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Algonquin Township transfers $195K to pay for highway commissioner's mounting legal bills

CRYSTAL LAKE – Algonquin Township trustees have approved a transfer of $194,870 from the road district’s $3 million coffer into a fund to cover the mounting legal bills of Highway Commissioner Andrew Gasser.

The move at Wednesday night’s township meeting unsettled some township officials and several residents upset about how the largest municipality in McHenry County has been spending tax dollars.

“I’m appalled,” David Chapman, a township trustee, said.

Entangled in her own legal battle with the highway commissioner, Clerk Karen Lukasik raised concerns to township attorney James Kelly that officials might be breaking the law by approving the fund transfer. In August, the trustees approved the transfer of $70,000 into Gasser’s fund for legal counsel, according to Lukasik.

“Are we over the amount we can do?” Lukasik asked.

Section 3 of the Illinois Municipal Budget Law authorizes transfers between the various items within any fund as long as the transfer does not exceed 10 percent of the total amount appropriated for the fund.

The township’s Road and Bridge budget at the start of the fiscal year was $2.3 million, according to records. The township budgeted $95,500 for legal counsel, but Gasser has spent $135,676, according to October financial records.

The township’s total Road and Bridge fund is about $3 million, Highway Commissioner Andrew Gasser said.

“It is my understanding that this is putting us right at that 10 percent,” Gasser said.

Trustee Dan Shea motioned to approve the fund transfer, seconded by Trustee Rachael Lawrence.

“I’m less than happy that we’re taking money from building and maintenance and we’re putting it into a legal fund and it looks like that fund balance is going to end up being a quarter of a million dollars,” Chapman said. “I just want us to make sure we’re looking at that and making sure we could get this stuff done and over with before we make any more expenditures for lawyers.”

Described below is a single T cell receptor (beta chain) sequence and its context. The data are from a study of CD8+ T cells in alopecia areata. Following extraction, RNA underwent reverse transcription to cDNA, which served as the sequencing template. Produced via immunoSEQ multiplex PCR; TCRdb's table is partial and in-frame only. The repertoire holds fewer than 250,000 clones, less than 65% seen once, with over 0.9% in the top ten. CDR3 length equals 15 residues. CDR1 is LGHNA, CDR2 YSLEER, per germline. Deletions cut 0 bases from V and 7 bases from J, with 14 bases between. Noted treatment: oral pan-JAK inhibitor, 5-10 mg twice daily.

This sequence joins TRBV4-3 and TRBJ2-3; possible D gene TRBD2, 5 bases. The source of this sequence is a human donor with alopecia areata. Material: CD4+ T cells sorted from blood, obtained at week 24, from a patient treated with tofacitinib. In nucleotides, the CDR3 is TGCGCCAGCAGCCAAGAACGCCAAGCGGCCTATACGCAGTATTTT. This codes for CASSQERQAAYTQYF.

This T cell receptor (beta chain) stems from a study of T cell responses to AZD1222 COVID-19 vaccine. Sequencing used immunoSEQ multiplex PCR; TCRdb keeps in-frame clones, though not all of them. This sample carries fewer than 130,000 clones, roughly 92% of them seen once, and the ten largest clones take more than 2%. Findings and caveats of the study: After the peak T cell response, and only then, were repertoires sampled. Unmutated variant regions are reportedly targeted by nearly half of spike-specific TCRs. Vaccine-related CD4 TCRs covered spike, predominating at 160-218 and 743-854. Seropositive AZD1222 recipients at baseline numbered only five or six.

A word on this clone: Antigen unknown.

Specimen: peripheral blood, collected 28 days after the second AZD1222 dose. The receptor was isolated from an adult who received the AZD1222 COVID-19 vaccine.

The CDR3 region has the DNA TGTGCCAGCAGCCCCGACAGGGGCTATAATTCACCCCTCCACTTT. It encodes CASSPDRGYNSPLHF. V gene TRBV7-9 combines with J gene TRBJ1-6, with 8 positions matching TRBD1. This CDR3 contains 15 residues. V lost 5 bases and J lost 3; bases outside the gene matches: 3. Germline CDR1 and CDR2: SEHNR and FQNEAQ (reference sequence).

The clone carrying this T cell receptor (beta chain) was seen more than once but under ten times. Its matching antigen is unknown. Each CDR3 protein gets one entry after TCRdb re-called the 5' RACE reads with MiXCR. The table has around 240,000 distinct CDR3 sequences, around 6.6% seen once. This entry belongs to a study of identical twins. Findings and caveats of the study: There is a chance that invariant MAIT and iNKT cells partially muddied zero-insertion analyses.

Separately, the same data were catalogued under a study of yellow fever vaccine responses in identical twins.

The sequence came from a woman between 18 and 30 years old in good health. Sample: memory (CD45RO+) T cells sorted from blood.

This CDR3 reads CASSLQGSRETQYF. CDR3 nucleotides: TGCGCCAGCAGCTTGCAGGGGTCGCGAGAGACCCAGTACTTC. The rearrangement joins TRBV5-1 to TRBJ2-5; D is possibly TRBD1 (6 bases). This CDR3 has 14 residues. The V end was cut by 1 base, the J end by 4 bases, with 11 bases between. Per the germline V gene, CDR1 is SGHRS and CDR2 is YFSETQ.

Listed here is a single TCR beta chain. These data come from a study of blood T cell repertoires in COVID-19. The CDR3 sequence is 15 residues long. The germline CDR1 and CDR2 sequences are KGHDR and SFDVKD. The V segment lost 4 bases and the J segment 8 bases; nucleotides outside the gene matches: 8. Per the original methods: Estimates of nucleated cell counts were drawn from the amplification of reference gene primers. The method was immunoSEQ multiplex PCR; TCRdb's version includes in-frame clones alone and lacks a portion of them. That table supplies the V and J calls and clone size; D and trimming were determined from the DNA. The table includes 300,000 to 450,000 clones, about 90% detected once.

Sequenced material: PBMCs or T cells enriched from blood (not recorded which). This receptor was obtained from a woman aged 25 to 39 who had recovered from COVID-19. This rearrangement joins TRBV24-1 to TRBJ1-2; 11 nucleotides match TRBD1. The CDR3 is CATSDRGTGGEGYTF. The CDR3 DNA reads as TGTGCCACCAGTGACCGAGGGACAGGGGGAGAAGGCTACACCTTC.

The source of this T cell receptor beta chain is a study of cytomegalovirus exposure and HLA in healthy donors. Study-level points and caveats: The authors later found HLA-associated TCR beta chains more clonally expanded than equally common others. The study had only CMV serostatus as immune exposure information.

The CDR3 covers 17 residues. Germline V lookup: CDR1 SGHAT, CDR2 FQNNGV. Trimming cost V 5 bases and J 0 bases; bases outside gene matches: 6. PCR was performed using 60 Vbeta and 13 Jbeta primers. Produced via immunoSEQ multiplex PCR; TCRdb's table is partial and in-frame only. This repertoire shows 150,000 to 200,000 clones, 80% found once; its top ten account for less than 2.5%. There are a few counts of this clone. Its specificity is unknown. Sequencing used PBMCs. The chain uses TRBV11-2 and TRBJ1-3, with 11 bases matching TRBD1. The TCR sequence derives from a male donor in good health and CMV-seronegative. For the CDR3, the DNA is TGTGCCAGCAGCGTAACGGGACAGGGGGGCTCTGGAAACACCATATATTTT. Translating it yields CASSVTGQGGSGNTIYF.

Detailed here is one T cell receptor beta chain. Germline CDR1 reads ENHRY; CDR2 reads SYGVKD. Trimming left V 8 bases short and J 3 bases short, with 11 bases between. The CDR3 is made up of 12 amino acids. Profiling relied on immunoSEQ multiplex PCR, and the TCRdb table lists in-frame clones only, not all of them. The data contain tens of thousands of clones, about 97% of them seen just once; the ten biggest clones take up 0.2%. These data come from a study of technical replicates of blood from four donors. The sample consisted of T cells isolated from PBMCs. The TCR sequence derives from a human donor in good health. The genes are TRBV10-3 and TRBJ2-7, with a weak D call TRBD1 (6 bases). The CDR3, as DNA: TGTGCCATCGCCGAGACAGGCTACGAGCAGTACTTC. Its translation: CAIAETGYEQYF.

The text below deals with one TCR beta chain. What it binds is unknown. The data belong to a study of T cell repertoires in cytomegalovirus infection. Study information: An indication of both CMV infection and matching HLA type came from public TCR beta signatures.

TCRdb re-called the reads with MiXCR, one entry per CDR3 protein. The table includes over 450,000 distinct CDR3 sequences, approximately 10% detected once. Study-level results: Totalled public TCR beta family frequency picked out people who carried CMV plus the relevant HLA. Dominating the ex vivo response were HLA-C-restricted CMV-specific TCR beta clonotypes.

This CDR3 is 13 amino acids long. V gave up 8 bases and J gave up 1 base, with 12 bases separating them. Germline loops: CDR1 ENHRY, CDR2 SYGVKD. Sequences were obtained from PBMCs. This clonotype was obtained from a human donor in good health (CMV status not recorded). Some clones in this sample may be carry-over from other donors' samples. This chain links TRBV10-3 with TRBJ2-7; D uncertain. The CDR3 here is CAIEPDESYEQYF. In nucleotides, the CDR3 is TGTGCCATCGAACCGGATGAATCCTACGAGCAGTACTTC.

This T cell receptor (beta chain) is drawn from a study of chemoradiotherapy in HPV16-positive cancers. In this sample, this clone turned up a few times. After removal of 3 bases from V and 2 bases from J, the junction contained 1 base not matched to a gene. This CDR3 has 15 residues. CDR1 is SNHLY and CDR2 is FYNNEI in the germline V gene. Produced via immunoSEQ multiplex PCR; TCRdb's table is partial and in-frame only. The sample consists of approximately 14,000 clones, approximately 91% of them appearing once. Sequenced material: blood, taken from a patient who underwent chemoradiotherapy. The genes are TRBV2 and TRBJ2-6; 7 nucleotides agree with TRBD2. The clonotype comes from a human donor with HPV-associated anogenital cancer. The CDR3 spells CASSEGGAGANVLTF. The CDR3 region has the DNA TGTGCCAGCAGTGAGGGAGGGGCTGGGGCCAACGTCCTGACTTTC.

Lawrence supported the fund transfers with no qualms.

“We all as a board unanimously sat at executive session and for hours and unanimously decided to allow the highway commissioner to hire his own attorney and we knew it would be at a higher rate because of his specialized services, and now to deny him the transfer of funds, which he has in his funds – denying him the ability to pay those bills would be obstruction in my opinion,” Lawrence said.

Legal fees from the law firm hired by the Algonquin Township Highway Department in a dispute with the International Union of Operating Engineers Local 150 have topped $130,000 since May.

Since June, Robert T. Hanlon & Associates has represented Gasser and the highway department in a fight against Local 150 and the Illinois Labor Relations Board. For his work in multiple union cases, Hanlon charges Gasser and the department $375 an hour, according to billing records obtained by the Northwest Herald. Hanlon’s firm has charged the department as much as $515 an hour for legal work, records show

Although Hanlon’s firm has gone on to bill the township more than $131,000 for legal services, Gasser has been ordered to rehire the employees whom he fired on his first day in office.

The mounting legal bills have angered many inside the township – including union members who raised concerns at Wednesday’s meeting.

“This is all coming at an expense to the taxpayers here,” said Richard Fahy, a business representative of Local 150. “As the board members here, you do have the responsibility to the taxpayers to make sure you’re spending their money wisely, and I ask you to do that now.”

Kevin Fitzgerald, a 29-year-old Algonquin Township resident and road district employee, demanded more transparency from officials.

“Our Founding Fathers founded this government on checks and balances to make sure things didn’t get out of hand,” Fitzgerald said. “Where are those checks and balances, and when is enough enough?”

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